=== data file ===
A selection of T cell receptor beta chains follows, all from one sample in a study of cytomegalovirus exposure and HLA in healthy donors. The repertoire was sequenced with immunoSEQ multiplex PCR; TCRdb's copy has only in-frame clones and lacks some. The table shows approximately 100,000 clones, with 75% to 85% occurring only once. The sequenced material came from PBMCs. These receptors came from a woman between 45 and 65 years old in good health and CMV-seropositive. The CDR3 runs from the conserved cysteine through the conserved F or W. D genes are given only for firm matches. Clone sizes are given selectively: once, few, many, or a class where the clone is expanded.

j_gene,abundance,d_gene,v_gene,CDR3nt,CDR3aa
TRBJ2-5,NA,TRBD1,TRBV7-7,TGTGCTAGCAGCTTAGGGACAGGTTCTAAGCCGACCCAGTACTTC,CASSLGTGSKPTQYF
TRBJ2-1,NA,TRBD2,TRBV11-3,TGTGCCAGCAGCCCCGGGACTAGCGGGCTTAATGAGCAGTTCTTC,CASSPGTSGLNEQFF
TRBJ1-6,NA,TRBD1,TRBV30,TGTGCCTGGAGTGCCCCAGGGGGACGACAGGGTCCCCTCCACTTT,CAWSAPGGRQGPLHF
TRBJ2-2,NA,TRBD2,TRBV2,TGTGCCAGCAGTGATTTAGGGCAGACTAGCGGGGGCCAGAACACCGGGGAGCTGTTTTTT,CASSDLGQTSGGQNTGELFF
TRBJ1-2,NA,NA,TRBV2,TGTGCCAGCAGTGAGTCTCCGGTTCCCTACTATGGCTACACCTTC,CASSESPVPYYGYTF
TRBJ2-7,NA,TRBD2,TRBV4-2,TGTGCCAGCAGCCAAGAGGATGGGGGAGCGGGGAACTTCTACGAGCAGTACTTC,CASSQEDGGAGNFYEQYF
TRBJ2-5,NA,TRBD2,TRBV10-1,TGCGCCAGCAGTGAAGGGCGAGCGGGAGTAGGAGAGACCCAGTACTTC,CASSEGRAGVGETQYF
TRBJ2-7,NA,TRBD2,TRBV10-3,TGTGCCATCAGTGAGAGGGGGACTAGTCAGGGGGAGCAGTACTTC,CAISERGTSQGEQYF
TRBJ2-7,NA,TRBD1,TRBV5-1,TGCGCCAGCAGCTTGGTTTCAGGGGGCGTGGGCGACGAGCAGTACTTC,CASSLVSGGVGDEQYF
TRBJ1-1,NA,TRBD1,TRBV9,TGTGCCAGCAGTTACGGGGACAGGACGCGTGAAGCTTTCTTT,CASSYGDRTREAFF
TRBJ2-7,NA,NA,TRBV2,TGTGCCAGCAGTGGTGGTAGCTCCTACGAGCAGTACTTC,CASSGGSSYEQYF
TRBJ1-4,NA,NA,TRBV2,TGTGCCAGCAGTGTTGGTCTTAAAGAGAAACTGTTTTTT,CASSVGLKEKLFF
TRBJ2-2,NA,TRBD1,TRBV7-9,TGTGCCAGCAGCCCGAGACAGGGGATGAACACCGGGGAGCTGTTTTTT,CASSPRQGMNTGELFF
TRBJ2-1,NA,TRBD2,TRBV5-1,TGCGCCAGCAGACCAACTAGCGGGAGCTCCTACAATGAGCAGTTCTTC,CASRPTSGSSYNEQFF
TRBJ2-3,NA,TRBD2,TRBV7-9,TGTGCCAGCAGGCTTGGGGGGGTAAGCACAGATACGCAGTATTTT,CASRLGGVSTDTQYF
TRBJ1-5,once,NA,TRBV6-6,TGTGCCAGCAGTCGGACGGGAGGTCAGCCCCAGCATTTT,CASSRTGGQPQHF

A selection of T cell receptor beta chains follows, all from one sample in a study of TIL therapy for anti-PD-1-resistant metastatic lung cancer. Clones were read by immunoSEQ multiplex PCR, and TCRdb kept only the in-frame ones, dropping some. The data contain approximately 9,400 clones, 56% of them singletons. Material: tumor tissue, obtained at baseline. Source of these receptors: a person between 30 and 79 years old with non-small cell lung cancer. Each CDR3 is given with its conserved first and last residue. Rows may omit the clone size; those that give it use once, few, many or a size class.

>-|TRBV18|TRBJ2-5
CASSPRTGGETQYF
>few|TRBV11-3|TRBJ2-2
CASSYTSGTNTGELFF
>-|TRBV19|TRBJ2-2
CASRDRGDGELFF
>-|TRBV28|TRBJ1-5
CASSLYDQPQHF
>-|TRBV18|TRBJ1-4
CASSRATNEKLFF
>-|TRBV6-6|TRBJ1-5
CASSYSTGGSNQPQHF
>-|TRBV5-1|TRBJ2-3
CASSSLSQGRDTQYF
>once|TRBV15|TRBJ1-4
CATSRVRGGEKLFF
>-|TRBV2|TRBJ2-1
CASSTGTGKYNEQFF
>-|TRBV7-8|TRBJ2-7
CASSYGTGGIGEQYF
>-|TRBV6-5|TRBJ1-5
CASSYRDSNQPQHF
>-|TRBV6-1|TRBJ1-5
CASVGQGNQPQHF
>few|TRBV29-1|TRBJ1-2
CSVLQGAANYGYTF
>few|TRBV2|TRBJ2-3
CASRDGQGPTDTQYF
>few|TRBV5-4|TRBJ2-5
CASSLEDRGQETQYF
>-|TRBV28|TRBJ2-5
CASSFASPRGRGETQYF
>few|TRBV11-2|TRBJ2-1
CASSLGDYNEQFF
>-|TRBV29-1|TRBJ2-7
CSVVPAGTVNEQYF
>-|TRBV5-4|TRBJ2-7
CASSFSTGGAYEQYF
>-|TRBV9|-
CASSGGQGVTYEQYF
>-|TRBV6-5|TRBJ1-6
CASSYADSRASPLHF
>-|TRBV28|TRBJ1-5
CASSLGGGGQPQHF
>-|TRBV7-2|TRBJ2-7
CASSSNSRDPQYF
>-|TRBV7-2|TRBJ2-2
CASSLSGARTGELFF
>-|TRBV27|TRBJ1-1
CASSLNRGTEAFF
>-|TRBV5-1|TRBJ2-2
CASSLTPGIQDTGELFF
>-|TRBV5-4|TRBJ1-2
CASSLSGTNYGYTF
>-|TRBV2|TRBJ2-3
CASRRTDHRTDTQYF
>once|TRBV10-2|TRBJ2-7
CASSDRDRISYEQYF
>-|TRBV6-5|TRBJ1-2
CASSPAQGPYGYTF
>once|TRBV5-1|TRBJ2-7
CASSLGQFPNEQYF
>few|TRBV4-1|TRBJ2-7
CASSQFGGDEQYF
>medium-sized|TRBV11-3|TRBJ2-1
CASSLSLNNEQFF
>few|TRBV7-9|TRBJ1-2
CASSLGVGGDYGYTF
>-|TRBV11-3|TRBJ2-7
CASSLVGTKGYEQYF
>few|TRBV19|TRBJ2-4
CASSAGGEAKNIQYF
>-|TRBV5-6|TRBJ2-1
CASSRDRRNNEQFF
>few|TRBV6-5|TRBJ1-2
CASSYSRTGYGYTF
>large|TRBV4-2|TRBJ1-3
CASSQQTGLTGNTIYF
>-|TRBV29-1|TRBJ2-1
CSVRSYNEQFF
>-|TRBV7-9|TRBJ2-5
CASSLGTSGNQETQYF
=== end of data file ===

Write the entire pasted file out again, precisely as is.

A selection of T cell receptor beta chains follows, all from one sample in a study of cytomegalovirus exposure and HLA in healthy donors. The repertoire was sequenced with immunoSEQ multiplex PCR; TCRdb's copy has only in-frame clones and lacks some. The table shows approximately 100,000 clones, with 75% to 85% occurring only once. The sequenced material came from PBMCs. These receptors came from a woman between 45 and 65 years old in good health and CMV-seropositive. The CDR3 runs from the conserved cysteine through the conserved F or W. D genes are given only for firm matches. Clone sizes are given selectively: once, few, many, or a class where the clone is expanded.

j_gene,abundance,d_gene,v_gene,CDR3nt,CDR3aa
TRBJ2-5,NA,TRBD1,TRBV7-7,TGTGCTAGCAGCTTAGGGACAGGTTCTAAGCCGACCCAGTACTTC,CASSLGTGSKPTQYF
TRBJ2-1,NA,TRBD2,TRBV11-3,TGTGCCAGCAGCCCCGGGACTAGCGGGCTTAATGAGCAGTTCTTC,CASSPGTSGLNEQFF
TRBJ1-6,NA,TRBD1,TRBV30,TGTGCCTGGAGTGCCCCAGGGGGACGACAGGGTCCCCTCCACTTT,CAWSAPGGRQGPLHF
TRBJ2-2,NA,TRBD2,TRBV2,TGTGCCAGCAGTGATTTAGGGCAGACTAGCGGGGGCCAGAACACCGGGGAGCTGTTTTTT,CASSDLGQTSGGQNTGELFF
TRBJ1-2,NA,NA,TRBV2,TGTGCCAGCAGTGAGTCTCCGGTTCCCTACTATGGCTACACCTTC,CASSESPVPYYGYTF
TRBJ2-7,NA,TRBD2,TRBV4-2,TGTGCCAGCAGCCAAGAGGATGGGGGAGCGGGGAACTTCTACGAGCAGTACTTC,CASSQEDGGAGNFYEQYF
TRBJ2-5,NA,TRBD2,TRBV10-1,TGCGCCAGCAGTGAAGGGCGAGCGGGAGTAGGAGAGACCCAGTACTTC,CASSEGRAGVGETQYF
TRBJ2-7,NA,TRBD2,TRBV10-3,TGTGCCATCAGTGAGAGGGGGACTAGTCAGGGGGAGCAGTACTTC,CAISERGTSQGEQYF
TRBJ2-7,NA,TRBD1,TRBV5-1,TGCGCCAGCAGCTTGGTTTCAGGGGGCGTGGGCGACGAGCAGTACTTC,CASSLVSGGVGDEQYF
TRBJ1-1,NA,TRBD1,TRBV9,TGTGCCAGCAGTTACGGGGACAGGACGCGTGAAGCTTTCTTT,CASSYGDRTREAFF
TRBJ2-7,NA,NA,TRBV2,TGTGCCAGCAGTGGTGGTAGCTCCTACGAGCAGTACTTC,CASSGGSSYEQYF
TRBJ1-4,NA,NA,TRBV2,TGTGCCAGCAGTGTTGGTCTTAAAGAGAAACTGTTTTTT,CASSVGLKEKLFF
TRBJ2-2,NA,TRBD1,TRBV7-9,TGTGCCAGCAGCCCGAGACAGGGGATGAACACCGGGGAGCTGTTTTTT,CASSPRQGMNTGELFF
TRBJ2-1,NA,TRBD2,TRBV5-1,TGCGCCAGCAGACCAACTAGCGGGAGCTCCTACAATGAGCAGTTCTTC,CASRPTSGSSYNEQFF
TRBJ2-3,NA,TRBD2,TRBV7-9,TGTGCCAGCAGGCTTGGGGGGGTAAGCACAGATACGCAGTATTTT,CASRLGGVSTDTQYF
TRBJ1-5,once,NA,TRBV6-6,TGTGCCAGCAGTCGGACGGGAGGTCAGCCCCAGCATTTT,CASSRTGGQPQHF

A selection of T cell receptor beta chains follows, all from one sample in a study of TIL therapy for anti-PD-1-resistant metastatic lung cancer. Clones were read by immunoSEQ multiplex PCR, and TCRdb kept only the in-frame ones, dropping some. The data contain approximately 9,400 clones, 56% of them singletons. Material: tumor tissue, obtained at baseline. Source of these receptors: a person between 30 and 79 years old with non-small cell lung cancer. Each CDR3 is given with its conserved first and last residue. Rows may omit the clone size; those that give it use once, few, many or a size class.

>-|TRBV18|TRBJ2-5
CASSPRTGGETQYF
>few|TRBV11-3|TRBJ2-2
CASSYTSGTNTGELFF
>-|TRBV19|TRBJ2-2
CASRDRGDGELFF
>-|TRBV28|TRBJ1-5
CASSLYDQPQHF
>-|TRBV18|TRBJ1-4
CASSRATNEKLFF
>-|TRBV6-6|TRBJ1-5
CASSYSTGGSNQPQHF
>-|TRBV5-1|TRBJ2-3
CASSSLSQGRDTQYF
>once|TRBV15|TRBJ1-4
CATSRVRGGEKLFF
>-|TRBV2|TRBJ2-1
CASSTGTGKYNEQFF
>-|TRBV7-8|TRBJ2-7
CASSYGTGGIGEQYF
>-|TRBV6-5|TRBJ1-5
CASSYRDSNQPQHF
>-|TRBV6-1|TRBJ1-5
CASVGQGNQPQHF
>few|TRBV29-1|TRBJ1-2
CSVLQGAANYGYTF
>few|TRBV2|TRBJ2-3
CASRDGQGPTDTQYF
>few|TRBV5-4|TRBJ2-5
CASSLEDRGQETQYF
>-|TRBV28|TRBJ2-5
CASSFASPRGRGETQYF
>few|TRBV11-2|TRBJ2-1
CASSLGDYNEQFF
>-|TRBV29-1|TRBJ2-7
CSVVPAGTVNEQYF
>-|TRBV5-4|TRBJ2-7
CASSFSTGGAYEQYF
>-|TRBV9|-
CASSGGQGVTYEQYF
>-|TRBV6-5|TRBJ1-6
CASSYADSRASPLHF
>-|TRBV28|TRBJ1-5
CASSLGGGGQPQHF
>-|TRBV7-2|TRBJ2-7
CASSSNSRDPQYF
>-|TRBV7-2|TRBJ2-2
CASSLSGARTGELFF
>-|TRBV27|TRBJ1-1
CASSLNRGTEAFF
>-|TRBV5-1|TRBJ2-2
CASSLTPGIQDTGELFF
>-|TRBV5-4|TRBJ1-2
CASSLSGTNYGYTF
>-|TRBV2|TRBJ2-3
CASRRTDHRTDTQYF
>once|TRBV10-2|TRBJ2-7
CASSDRDRISYEQYF
>-|TRBV6-5|TRBJ1-2
CASSPAQGPYGYTF
>once|TRBV5-1|TRBJ2-7
CASSLGQFPNEQYF
>few|TRBV4-1|TRBJ2-7
CASSQFGGDEQYF
>medium-sized|TRBV11-3|TRBJ2-1
CASSLSLNNEQFF
>few|TRBV7-9|TRBJ1-2
CASSLGVGGDYGYTF
>-|TRBV11-3|TRBJ2-7
CASSLVGTKGYEQYF
>few|TRBV19|TRBJ2-4
CASSAGGEAKNIQYF
>-|TRBV5-6|TRBJ2-1
CASSRDRRNNEQFF
>few|TRBV6-5|TRBJ1-2
CASSYSRTGYGYTF
>large|TRBV4-2|TRBJ1-3
CASSQQTGLTGNTIYF
>-|TRBV29-1|TRBJ2-1
CSVRSYNEQFF
>-|TRBV7-9|TRBJ2-5
CASSLGTSGNQETQYF